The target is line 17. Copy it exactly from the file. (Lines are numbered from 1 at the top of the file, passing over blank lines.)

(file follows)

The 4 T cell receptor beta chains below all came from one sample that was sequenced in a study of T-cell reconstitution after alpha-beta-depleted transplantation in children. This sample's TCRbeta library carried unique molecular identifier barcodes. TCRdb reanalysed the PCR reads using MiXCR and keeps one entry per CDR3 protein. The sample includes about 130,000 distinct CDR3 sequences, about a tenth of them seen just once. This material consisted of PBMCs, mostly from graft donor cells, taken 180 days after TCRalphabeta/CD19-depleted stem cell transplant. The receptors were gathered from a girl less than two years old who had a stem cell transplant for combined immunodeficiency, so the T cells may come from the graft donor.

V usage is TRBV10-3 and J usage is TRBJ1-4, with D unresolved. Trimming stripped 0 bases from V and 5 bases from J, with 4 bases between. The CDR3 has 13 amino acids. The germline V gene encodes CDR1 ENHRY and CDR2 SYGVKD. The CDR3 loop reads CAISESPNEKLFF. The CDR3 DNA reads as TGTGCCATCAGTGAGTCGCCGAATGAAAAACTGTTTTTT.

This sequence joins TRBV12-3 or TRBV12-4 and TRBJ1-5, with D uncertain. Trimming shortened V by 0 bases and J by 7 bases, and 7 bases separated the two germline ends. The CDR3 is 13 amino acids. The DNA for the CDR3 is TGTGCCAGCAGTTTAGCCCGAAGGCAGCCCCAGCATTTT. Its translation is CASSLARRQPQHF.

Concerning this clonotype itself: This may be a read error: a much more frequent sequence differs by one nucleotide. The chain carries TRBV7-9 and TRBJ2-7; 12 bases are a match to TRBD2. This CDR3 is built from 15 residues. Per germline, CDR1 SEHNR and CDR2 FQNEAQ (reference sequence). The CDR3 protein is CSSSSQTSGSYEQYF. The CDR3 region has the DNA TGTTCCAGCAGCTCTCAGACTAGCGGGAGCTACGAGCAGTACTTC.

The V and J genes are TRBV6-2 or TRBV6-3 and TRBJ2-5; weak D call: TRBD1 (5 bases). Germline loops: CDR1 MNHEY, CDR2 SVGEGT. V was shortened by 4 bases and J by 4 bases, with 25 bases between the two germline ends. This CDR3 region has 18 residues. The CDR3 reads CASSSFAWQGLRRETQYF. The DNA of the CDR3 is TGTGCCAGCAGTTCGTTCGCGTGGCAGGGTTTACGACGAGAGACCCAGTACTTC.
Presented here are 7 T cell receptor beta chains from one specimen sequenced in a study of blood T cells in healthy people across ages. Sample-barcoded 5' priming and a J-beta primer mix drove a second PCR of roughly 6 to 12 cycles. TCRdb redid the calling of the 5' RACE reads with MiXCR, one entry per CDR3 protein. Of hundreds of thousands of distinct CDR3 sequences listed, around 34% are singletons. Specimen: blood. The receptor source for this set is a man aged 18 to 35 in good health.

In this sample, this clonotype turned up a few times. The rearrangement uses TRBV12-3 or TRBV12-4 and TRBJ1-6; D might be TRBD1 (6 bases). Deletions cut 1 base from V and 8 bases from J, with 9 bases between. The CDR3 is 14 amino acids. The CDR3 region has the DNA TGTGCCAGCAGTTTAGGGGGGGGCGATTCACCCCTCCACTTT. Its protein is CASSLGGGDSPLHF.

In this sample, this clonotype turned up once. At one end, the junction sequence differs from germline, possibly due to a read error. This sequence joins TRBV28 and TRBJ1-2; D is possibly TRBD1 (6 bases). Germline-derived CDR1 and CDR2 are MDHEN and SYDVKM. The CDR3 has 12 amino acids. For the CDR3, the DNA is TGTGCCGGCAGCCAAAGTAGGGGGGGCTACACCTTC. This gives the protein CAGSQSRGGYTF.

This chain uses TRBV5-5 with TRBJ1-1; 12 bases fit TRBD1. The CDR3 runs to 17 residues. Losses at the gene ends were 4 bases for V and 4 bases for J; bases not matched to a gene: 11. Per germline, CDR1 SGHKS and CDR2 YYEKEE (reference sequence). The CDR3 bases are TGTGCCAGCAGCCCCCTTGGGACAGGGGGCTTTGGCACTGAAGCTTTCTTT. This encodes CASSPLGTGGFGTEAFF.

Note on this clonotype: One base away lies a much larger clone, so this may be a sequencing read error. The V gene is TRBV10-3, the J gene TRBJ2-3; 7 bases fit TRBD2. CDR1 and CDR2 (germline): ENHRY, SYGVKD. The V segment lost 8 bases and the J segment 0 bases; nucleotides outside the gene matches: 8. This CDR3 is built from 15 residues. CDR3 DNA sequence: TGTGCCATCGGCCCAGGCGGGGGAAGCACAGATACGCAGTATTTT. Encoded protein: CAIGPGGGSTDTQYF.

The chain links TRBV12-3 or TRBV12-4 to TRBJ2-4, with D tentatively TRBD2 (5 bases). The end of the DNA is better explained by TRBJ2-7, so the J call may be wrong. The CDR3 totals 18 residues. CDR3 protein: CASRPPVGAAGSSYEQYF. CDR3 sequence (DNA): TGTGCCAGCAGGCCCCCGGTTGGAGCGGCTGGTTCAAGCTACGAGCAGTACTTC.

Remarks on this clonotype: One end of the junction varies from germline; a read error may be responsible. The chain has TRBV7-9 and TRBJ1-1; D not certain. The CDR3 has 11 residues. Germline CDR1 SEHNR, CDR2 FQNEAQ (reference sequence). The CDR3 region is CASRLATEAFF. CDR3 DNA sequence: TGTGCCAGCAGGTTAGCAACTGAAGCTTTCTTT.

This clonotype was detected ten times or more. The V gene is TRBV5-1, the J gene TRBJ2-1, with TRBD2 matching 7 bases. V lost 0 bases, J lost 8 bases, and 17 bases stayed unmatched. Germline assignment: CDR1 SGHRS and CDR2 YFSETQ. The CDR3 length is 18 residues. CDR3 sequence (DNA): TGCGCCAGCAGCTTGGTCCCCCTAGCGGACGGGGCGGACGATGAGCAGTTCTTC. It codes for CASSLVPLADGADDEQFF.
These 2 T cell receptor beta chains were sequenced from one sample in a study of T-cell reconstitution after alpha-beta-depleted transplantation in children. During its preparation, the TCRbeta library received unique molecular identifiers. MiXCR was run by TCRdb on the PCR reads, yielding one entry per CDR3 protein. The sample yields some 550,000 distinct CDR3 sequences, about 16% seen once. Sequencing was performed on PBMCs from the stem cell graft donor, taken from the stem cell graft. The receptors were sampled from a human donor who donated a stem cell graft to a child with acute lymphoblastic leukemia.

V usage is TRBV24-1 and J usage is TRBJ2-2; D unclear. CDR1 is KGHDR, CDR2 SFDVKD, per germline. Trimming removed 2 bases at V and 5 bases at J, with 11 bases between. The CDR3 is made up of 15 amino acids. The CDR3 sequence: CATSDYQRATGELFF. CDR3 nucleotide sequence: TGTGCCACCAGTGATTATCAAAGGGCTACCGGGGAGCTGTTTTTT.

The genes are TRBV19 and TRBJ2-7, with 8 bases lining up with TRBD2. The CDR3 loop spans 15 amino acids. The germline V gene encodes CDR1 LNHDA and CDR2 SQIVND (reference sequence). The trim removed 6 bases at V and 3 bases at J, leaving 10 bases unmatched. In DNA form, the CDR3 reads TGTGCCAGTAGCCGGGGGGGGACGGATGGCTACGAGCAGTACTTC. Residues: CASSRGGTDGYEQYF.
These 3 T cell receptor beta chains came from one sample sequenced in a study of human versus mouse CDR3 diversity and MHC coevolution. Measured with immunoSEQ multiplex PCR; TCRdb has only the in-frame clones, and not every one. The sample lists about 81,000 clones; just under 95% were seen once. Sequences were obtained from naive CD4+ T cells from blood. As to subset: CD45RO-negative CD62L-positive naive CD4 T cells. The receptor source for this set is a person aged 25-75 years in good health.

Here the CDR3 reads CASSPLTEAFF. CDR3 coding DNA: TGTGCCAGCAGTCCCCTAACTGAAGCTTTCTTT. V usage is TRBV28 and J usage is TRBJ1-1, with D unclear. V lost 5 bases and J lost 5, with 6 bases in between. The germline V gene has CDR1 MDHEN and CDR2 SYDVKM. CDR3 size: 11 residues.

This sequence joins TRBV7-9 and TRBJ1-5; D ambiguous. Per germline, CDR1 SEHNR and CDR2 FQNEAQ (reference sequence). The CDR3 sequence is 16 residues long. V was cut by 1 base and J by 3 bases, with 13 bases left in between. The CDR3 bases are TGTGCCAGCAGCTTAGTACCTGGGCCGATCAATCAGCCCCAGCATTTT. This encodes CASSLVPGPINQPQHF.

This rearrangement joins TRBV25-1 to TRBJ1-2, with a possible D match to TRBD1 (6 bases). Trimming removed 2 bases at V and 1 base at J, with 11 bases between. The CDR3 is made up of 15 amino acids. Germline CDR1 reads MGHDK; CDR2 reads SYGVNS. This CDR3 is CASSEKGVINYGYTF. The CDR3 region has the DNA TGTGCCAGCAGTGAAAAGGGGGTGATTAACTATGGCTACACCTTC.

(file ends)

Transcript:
These 3 T cell receptor beta chains came from one sample sequenced in a study of human versus mouse CDR3 diversity and MHC coevolution. Measured with immunoSEQ multiplex PCR; TCRdb has only the in-frame clones, and not every one. The sample lists about 81,000 clones; just under 95% were seen once. Sequences were obtained from naive CD4+ T cells from blood. As to subset: CD45RO-negative CD62L-positive naive CD4 T cells. The receptor source for this set is a person aged 25-75 years in good health.